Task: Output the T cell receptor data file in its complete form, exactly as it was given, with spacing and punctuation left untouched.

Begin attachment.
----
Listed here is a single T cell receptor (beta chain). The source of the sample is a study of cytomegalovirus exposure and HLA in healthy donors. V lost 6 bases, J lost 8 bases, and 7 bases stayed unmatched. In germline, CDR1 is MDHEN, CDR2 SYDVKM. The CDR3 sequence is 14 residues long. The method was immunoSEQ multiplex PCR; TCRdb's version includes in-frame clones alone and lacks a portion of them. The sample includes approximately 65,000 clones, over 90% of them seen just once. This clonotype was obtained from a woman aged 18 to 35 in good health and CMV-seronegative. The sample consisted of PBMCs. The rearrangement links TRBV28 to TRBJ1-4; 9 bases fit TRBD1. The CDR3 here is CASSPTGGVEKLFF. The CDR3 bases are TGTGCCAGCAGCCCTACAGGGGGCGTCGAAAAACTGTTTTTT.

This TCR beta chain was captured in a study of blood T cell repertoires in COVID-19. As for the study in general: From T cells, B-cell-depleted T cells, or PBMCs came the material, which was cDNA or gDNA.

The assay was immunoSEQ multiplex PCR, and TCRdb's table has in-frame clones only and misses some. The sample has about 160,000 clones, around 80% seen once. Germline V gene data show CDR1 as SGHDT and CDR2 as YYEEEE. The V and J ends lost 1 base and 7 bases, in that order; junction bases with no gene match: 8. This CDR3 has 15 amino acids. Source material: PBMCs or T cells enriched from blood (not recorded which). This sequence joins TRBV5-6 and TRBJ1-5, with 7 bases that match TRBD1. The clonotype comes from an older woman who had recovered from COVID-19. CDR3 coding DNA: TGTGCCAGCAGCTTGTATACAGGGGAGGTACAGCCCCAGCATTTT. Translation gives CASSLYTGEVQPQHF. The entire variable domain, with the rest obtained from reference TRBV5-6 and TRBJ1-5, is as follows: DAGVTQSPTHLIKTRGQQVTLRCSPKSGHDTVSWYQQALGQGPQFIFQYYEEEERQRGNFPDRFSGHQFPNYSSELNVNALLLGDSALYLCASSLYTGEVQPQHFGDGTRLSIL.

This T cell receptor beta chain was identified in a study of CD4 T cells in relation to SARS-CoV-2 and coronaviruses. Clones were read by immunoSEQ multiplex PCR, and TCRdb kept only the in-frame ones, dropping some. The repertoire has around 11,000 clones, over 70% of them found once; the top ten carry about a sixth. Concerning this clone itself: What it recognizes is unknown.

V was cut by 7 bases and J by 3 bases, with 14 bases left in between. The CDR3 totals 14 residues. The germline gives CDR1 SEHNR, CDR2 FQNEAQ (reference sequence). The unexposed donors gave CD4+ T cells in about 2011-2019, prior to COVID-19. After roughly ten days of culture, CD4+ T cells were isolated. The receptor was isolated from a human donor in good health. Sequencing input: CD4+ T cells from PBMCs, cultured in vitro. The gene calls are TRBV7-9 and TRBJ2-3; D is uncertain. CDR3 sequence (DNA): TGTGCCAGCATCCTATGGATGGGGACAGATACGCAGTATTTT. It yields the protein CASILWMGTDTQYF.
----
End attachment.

Listed here is a single T cell receptor (beta chain). The source of the sample is a study of cytomegalovirus exposure and HLA in healthy donors. V lost 6 bases, J lost 8 bases, and 7 bases stayed unmatched. In germline, CDR1 is MDHEN, CDR2 SYDVKM. The CDR3 sequence is 14 residues long. The method was immunoSEQ multiplex PCR; TCRdb's version includes in-frame clones alone and lacks a portion of them. The sample includes approximately 65,000 clones, over 90% of them seen just once. This clonotype was obtained from a woman aged 18 to 35 in good health and CMV-seronegative. The sample consisted of PBMCs. The rearrangement links TRBV28 to TRBJ1-4; 9 bases fit TRBD1. The CDR3 here is CASSPTGGVEKLFF. The CDR3 bases are TGTGCCAGCAGCCCTACAGGGGGCGTCGAAAAACTGTTTTTT.

This TCR beta chain was captured in a study of blood T cell repertoires in COVID-19. As for the study in general: From T cells, B-cell-depleted T cells, or PBMCs came the material, which was cDNA or gDNA.

The assay was immunoSEQ multiplex PCR, and TCRdb's table has in-frame clones only and misses some. The sample has about 160,000 clones, around 80% seen once. Germline V gene data show CDR1 as SGHDT and CDR2 as YYEEEE. The V and J ends lost 1 base and 7 bases, in that order; junction bases with no gene match: 8. This CDR3 has 15 amino acids. Source material: PBMCs or T cells enriched from blood (not recorded which). This sequence joins TRBV5-6 and TRBJ1-5, with 7 bases that match TRBD1. The clonotype comes from an older woman who had recovered from COVID-19. CDR3 coding DNA: TGTGCCAGCAGCTTGTATACAGGGGAGGTACAGCCCCAGCATTTT. Translation gives CASSLYTGEVQPQHF. The entire variable domain, with the rest obtained from reference TRBV5-6 and TRBJ1-5, is as follows: DAGVTQSPTHLIKTRGQQVTLRCSPKSGHDTVSWYQQALGQGPQFIFQYYEEEERQRGNFPDRFSGHQFPNYSSELNVNALLLGDSALYLCASSLYTGEVQPQHFGDGTRLSIL.

This T cell receptor beta chain was identified in a study of CD4 T cells in relation to SARS-CoV-2 and coronaviruses. Clones were read by immunoSEQ multiplex PCR, and TCRdb kept only the in-frame ones, dropping some. The repertoire has around 11,000 clones, over 70% of them found once; the top ten carry about a sixth. Concerning this clone itself: What it recognizes is unknown.

V was cut by 7 bases and J by 3 bases, with 14 bases left in between. The CDR3 totals 14 residues. The germline gives CDR1 SEHNR, CDR2 FQNEAQ (reference sequence). The unexposed donors gave CD4+ T cells in about 2011-2019, prior to COVID-19. After roughly ten days of culture, CD4+ T cells were isolated. The receptor was isolated from a human donor in good health. Sequencing input: CD4+ T cells from PBMCs, cultured in vitro. The gene calls are TRBV7-9 and TRBJ2-3; D is uncertain. CDR3 sequence (DNA): TGTGCCAGCATCCTATGGATGGGGACAGATACGCAGTATTTT. It yields the protein CASILWMGTDTQYF.